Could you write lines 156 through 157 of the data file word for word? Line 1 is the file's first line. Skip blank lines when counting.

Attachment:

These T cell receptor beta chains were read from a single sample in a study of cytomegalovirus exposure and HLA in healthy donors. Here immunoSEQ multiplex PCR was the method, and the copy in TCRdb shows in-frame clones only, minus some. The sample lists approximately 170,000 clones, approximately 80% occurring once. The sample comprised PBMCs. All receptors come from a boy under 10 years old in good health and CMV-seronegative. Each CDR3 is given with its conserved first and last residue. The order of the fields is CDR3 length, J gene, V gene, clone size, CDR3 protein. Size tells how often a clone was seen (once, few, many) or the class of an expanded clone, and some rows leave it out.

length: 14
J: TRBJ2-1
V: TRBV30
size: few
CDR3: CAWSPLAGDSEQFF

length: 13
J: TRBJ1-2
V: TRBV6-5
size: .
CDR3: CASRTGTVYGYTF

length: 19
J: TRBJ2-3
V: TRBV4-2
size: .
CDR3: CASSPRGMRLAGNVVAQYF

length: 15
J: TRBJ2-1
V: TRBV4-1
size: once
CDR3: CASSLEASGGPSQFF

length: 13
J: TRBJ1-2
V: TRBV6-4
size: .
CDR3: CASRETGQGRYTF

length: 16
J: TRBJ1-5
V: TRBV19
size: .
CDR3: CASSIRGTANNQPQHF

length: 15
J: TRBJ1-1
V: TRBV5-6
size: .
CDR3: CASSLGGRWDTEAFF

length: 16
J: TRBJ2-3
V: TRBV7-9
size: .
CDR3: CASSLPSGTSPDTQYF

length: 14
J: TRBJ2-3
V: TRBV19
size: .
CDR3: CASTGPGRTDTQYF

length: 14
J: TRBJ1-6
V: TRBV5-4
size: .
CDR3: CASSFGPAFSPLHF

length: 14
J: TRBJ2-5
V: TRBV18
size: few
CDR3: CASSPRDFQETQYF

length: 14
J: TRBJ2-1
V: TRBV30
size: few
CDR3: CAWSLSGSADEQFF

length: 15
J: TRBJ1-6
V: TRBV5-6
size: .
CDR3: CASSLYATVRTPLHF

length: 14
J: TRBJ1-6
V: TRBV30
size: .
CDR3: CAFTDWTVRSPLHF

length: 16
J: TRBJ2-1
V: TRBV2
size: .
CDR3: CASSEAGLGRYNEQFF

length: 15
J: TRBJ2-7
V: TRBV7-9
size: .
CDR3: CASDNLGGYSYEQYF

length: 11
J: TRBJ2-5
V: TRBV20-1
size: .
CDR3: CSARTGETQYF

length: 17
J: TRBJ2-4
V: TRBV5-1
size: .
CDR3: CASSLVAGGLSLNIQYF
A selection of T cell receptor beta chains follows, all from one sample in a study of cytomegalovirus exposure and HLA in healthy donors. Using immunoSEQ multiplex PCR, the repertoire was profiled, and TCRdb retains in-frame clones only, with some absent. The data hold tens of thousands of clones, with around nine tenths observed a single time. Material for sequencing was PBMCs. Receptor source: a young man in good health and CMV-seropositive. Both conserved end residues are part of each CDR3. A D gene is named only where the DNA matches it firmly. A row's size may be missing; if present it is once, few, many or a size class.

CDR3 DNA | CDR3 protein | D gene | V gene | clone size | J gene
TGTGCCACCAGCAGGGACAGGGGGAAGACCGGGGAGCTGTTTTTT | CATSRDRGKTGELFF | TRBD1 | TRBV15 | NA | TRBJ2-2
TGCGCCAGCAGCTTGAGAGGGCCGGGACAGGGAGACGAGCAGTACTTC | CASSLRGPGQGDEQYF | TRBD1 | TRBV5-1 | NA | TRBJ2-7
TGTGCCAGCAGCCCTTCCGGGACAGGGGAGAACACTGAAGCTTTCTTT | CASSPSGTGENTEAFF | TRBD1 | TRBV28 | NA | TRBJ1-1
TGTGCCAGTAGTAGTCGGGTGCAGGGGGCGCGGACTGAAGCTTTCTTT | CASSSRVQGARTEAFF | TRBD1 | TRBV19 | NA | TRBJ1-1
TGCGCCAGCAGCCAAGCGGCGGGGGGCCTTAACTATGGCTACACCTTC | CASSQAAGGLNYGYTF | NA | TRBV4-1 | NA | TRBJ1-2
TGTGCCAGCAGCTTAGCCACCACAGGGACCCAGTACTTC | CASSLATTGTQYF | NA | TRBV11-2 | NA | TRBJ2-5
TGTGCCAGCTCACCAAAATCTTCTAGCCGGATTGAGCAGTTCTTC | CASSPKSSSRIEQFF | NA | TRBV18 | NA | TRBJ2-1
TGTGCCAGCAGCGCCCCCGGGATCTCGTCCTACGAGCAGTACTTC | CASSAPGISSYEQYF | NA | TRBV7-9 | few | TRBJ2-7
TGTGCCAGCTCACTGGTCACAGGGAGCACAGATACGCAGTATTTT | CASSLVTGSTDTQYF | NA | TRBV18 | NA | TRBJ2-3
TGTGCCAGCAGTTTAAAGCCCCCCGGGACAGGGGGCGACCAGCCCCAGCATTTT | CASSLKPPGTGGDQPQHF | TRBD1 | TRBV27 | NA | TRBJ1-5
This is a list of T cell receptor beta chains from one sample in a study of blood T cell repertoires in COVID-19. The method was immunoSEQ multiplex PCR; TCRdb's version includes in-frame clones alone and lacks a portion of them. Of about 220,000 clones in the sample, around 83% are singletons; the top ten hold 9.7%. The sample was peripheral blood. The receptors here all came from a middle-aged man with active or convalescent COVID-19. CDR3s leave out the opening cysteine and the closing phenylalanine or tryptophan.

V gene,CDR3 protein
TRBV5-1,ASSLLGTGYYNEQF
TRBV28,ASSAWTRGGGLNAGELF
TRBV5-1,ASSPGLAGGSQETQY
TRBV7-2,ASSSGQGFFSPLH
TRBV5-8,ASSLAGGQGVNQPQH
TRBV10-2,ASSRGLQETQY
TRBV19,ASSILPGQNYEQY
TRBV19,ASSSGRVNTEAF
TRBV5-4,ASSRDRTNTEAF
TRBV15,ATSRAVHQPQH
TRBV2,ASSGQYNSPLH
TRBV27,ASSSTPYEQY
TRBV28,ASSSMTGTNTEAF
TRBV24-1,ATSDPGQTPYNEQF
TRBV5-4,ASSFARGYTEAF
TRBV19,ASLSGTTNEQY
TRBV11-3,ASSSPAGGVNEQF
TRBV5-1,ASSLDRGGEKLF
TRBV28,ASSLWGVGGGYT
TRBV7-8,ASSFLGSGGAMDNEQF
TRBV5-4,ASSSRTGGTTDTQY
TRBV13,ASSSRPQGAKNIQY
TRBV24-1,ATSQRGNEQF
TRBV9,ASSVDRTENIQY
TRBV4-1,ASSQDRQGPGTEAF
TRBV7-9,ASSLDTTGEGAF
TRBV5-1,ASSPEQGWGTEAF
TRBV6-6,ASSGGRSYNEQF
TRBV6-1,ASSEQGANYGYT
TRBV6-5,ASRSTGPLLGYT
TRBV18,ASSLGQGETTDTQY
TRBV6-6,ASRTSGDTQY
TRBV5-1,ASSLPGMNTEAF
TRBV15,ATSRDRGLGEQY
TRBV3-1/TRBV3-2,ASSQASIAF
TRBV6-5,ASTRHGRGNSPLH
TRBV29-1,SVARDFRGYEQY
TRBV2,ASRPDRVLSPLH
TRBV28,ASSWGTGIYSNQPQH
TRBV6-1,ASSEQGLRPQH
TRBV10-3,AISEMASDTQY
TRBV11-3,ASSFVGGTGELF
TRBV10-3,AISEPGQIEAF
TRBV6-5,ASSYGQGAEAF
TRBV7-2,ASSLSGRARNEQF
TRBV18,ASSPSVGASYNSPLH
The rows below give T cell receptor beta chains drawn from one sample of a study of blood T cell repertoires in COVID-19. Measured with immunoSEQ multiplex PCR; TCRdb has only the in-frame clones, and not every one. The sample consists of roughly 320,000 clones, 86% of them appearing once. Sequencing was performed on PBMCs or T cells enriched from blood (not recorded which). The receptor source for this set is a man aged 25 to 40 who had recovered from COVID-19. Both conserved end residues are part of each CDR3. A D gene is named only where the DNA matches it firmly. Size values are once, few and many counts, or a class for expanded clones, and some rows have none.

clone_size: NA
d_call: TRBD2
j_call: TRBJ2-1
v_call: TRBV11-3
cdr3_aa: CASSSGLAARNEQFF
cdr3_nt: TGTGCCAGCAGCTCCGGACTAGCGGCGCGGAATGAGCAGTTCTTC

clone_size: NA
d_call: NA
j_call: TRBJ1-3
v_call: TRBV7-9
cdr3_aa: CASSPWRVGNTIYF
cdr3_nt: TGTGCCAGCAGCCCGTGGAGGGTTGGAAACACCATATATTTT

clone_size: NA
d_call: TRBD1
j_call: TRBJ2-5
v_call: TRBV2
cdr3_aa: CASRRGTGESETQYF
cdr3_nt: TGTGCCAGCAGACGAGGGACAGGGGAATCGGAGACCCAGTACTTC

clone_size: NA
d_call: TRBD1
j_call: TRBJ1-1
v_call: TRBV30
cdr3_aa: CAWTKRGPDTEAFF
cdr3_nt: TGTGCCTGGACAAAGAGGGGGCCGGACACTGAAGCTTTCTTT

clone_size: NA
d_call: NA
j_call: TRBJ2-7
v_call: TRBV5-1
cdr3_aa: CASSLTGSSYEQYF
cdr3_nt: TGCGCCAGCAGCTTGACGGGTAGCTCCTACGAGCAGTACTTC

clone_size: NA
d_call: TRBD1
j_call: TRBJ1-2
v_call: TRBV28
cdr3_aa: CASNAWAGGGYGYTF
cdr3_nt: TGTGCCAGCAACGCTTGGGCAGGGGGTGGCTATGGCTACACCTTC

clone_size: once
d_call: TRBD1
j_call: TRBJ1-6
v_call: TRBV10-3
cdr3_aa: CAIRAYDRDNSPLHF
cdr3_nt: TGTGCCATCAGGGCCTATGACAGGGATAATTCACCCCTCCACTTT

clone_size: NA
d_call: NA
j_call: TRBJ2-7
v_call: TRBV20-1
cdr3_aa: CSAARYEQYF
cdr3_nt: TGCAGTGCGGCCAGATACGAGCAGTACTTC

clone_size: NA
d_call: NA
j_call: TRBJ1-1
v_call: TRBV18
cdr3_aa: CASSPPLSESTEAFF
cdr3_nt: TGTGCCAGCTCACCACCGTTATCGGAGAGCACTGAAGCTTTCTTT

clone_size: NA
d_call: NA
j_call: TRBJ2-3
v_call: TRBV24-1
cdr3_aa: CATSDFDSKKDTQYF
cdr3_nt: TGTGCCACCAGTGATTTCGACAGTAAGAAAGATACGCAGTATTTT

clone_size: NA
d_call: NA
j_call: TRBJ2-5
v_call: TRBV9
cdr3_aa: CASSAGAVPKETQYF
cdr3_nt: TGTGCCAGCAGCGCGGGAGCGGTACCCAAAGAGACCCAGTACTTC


v_call: TRBV11-3
cdr3_aa: CASSSGLAARNEQFF